Ms. En Scene – where Ranjani Krishnakumar concedes that cinema is life. Opinions expressed are those of the contributor, and not those of the company or its employees.
In the dark confines of a semi-filled multiplex cinema, I watched Airaa (2019), Nayanthara’s new ghost film. As a ‘genre-film’, Airaa was loyal to kal thondri mann thondraa kaalathu scare techniques — an ominous looking cupboard makes noise, characters argue about who will open the cupboard, the powerless of them caves in, cupboard is opened, bam!, cat runs out of it — that kinda thing. It wasn’t insufferable, but it wasn’t exhilarating either.
I was squirming in my seat, so was my colleague, who had accompanied me (I had coaxed him because I scare easy). As the second half and the flashback sequences tested my patience, I grew restless.
And I was not alone.
Film-viewing is never a personal experience, it was never meant to be. For starters, very few people watch movies alone, so much so that watching movies by oneself is seen as proof of some sort of coolth. Movie-going is often a family outing, much to the annoyance of film-connoisseurs who prefer their time to be devoid of child-screams. Another important cohort that watches movies in Chennai is youngsters — class-bunking college students, for instance — who only come in large groups.
For a regular film-goer, watching a film is a good, low-risk way to spend three hours with company, without actually indulging in any company. You don’t have to talk, discuss family problems, listen to anyone’s feelings, watch a child run away or do any such thing that a non-film outing — like the beach or a restaurant — might entail. It’s a win-win. But looking at film-going as a group experience is missing the point. Film-viewing is a community experience. Each film in a theatre is watched by hundreds of strangers locked up in a dark-room for hours together, each person’s feelings washing over every other in mysterious ways.
Some of these interactions are less mysterious. In Airaa, there is a scene where Bhavani’s fiancé asks her, “un suyanalathukkaaga andha ponnoda vaazhkaiya parikkariye, idhu nyaayama?” [for your selfish needs, you’re snatching away that girl’s life, is that fair?].
“Nee engala ukaathivecchu arukkariye, adhu mattum nyaaramaa?”, [you’ve sat us down and are boring us, is that fair?] cried a voice from nowhere. The whole audience erupted into laughter. The restless grim was broken. There developed a sense of togetherness in suffering that came over all of us. The suffering seemed less pronounced.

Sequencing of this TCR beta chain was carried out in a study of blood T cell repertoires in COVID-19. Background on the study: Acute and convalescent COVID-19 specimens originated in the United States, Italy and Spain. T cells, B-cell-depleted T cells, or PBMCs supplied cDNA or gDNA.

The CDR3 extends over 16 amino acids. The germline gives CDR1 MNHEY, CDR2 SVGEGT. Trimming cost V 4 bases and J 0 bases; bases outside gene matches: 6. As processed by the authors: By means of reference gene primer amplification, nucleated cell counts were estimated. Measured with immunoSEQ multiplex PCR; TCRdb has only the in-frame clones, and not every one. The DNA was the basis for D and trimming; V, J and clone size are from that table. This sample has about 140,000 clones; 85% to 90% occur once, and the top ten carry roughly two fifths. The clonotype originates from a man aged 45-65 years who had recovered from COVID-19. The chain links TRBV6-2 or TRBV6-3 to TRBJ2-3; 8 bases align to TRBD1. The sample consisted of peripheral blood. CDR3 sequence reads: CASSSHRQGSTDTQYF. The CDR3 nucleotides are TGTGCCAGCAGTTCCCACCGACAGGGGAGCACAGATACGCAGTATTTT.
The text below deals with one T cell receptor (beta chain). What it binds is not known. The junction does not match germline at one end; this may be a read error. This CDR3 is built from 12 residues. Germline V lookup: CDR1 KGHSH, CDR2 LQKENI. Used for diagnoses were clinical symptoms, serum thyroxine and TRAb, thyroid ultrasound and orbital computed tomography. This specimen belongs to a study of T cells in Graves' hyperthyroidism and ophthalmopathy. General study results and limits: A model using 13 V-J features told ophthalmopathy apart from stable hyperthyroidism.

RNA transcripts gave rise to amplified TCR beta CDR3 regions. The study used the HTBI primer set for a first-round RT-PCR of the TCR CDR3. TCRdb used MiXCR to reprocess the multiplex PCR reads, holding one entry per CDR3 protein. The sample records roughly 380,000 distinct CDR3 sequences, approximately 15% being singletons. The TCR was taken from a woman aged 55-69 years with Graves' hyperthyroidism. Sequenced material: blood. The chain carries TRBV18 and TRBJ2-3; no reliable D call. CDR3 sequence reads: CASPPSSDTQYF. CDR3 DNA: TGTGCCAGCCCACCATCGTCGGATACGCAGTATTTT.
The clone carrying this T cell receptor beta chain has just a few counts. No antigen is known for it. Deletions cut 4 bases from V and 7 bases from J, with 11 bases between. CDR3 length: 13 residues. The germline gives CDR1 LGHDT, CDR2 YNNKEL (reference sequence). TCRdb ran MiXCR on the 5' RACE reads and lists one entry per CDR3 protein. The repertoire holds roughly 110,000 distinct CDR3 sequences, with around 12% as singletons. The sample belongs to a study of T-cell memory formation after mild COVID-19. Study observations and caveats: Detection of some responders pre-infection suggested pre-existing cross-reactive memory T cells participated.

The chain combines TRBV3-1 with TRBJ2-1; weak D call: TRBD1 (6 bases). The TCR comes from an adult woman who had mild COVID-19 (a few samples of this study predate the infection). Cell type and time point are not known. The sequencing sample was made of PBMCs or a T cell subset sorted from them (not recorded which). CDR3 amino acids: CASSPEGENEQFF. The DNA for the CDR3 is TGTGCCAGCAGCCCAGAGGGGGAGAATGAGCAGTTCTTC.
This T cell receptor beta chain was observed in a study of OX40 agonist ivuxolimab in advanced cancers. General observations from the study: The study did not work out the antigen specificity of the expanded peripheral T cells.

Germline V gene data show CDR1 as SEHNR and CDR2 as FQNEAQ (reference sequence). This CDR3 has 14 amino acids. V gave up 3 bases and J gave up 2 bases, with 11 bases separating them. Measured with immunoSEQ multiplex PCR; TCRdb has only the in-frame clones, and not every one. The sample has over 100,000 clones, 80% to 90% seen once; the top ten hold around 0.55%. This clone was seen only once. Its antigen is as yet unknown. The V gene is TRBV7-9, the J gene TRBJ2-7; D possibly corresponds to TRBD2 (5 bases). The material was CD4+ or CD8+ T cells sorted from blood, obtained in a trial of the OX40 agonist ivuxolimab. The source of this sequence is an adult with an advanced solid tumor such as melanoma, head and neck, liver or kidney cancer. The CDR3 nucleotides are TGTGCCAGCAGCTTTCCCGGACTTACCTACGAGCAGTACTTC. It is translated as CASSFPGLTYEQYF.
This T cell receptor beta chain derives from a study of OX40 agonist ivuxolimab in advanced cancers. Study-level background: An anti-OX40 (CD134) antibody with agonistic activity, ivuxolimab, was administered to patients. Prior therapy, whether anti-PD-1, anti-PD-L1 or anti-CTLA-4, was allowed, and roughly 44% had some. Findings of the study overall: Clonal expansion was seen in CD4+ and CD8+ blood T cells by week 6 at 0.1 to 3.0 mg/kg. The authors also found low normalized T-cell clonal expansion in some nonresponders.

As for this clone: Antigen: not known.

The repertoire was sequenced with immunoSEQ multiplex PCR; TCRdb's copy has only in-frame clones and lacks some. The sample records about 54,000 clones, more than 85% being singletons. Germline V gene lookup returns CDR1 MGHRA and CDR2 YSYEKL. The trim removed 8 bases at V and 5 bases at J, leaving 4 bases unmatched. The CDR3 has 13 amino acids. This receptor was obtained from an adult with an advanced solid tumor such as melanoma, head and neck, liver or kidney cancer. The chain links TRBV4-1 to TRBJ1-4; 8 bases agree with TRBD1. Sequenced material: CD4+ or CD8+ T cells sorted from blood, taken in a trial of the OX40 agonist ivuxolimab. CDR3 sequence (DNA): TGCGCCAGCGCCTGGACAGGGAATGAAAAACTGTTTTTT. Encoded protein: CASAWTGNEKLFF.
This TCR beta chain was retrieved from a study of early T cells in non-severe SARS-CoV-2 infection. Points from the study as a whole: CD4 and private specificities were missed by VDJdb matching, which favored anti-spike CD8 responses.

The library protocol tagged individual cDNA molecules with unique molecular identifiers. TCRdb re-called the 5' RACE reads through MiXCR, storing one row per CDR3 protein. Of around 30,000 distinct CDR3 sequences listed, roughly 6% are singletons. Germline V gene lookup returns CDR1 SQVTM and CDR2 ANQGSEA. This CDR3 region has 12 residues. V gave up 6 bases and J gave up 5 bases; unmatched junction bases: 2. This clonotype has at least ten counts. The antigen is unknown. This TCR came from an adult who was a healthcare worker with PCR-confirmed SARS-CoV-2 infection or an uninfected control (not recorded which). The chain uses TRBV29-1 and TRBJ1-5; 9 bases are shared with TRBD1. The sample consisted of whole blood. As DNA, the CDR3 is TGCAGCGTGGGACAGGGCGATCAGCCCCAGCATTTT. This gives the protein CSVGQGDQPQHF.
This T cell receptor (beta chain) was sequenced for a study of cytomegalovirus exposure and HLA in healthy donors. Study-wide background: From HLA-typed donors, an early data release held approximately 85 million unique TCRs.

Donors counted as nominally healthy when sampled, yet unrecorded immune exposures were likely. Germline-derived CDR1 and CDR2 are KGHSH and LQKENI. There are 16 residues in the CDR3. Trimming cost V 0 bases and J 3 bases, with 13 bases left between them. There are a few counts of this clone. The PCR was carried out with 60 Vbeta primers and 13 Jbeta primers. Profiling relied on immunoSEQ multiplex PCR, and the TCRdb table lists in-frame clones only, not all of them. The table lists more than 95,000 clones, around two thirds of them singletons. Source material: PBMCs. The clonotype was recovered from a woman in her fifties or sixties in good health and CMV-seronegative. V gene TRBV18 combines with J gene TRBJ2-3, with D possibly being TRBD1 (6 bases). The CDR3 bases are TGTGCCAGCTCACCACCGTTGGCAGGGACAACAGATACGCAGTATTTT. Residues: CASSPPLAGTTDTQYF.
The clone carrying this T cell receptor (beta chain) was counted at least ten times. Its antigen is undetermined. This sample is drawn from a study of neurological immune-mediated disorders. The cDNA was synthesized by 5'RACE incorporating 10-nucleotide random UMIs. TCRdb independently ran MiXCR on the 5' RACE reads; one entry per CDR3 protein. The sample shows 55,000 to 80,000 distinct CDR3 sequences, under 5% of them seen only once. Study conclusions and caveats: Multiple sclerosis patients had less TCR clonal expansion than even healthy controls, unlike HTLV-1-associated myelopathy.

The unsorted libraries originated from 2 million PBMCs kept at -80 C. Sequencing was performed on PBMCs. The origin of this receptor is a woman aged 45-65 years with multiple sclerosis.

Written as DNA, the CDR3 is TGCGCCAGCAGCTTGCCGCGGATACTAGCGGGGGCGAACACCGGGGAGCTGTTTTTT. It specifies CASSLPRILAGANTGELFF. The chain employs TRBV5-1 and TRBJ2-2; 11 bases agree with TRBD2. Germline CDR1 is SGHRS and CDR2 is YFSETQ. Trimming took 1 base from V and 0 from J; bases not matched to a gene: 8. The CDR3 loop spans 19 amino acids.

It isn’t uncommon for viewers to come out of the movie and say that they enjoyed the audience comments more than the film itself. I, personally, survived Pizza (2012) only because of the delightful company of men who made jokes to prove that they weren’t scared. Don’t judge me.
Isn’t this also why some films work in B and C centres and some don’t? Or some films work in single-screen theatres and some in multiplexes. To think it’s got only to do with the demographics of the audience oversimplifies the tastes and value systems of different kinds of people. Generalization of demographics is also all the more difficult to do in a city like Chennai where ticket prices are capped, even if the entire experience of movie-going isn’t.
There are also subtler ways in which this community experience washes over all of us. It makes us less critical of what we watch. When we come together as a community to enjoy something, we don’t want to be hassled by the ‘semantics’ of what we’re watching. More importantly, we don’t want to feel guilty about the small ways in which we participate in inappropriate behaviour.
There is a scene in Ispade Rajavum Idhaya Raniyum (2019) where the heroine’s friend asks the hero not to stalk her. “Pinnaadi sutthum bodhu nalla irundhuchu, ippo mattum stalking-a?” (you enjoyed it when I followed you around, how did it become stalking now?) he yells. The audience around me — largely young and male — clapped in solidarity. “Apdi kelu machi” one of them screamed. The scenes that came after seemed to fall on deaf ears.
In Meyaadha Maan (2017), the hero’s monologue rhymes worth-a, geth-a etc. to the ultimate unifier of all Chennai-ites – ‘Otha’. The word is muted, but the audience knows. They erupt in claps and hoots. Asking an unassuming woman to fuck off seems to unite the community like no other. On the other hand, in Airaa, when Nayantara says, “unakku Adhi-nu peru vechadhukku badhila…..” and pauses meaningfully, the audience cheers too. Apparently, a woman telling a man that he was better named a cunt is just as unifying.
This also seems to be why the now infamous Radha Ravi speech about Nayanthara evoked laughter. As a community, we are attuned to think of punch lines, alliterative sentences, sharp attacks, personal insults etc. as funny or victorious. It is in these that we find commonality. It is in this experience that we find community.
The collective sentiment of the audience stays in the air. Sometimes it is as obvious as someone screaming or passing a comment. During others, people are too stunned to get out of their seats when credits roll, or a whole group rushes to the door unable to sit there any longer. But even without a (Anniyan) Remo’s love-meter-type instrument, audience sentiment in a movie theatre is pretty palpable. This collective sentiment is somewhat thought-numbing. And more often than not, it washes over all the others too.
Unmistakable. Meticulous. Predominantly an essayist. Evolved from a marketer. Ranjani Krishnakumar eats Tamil films all day and fruits for breakfast. Roosts with pair in Chennai apartment. Usually found chasing Vitamin-D. Believes “Dei” or “Pch” is the answer to all questions.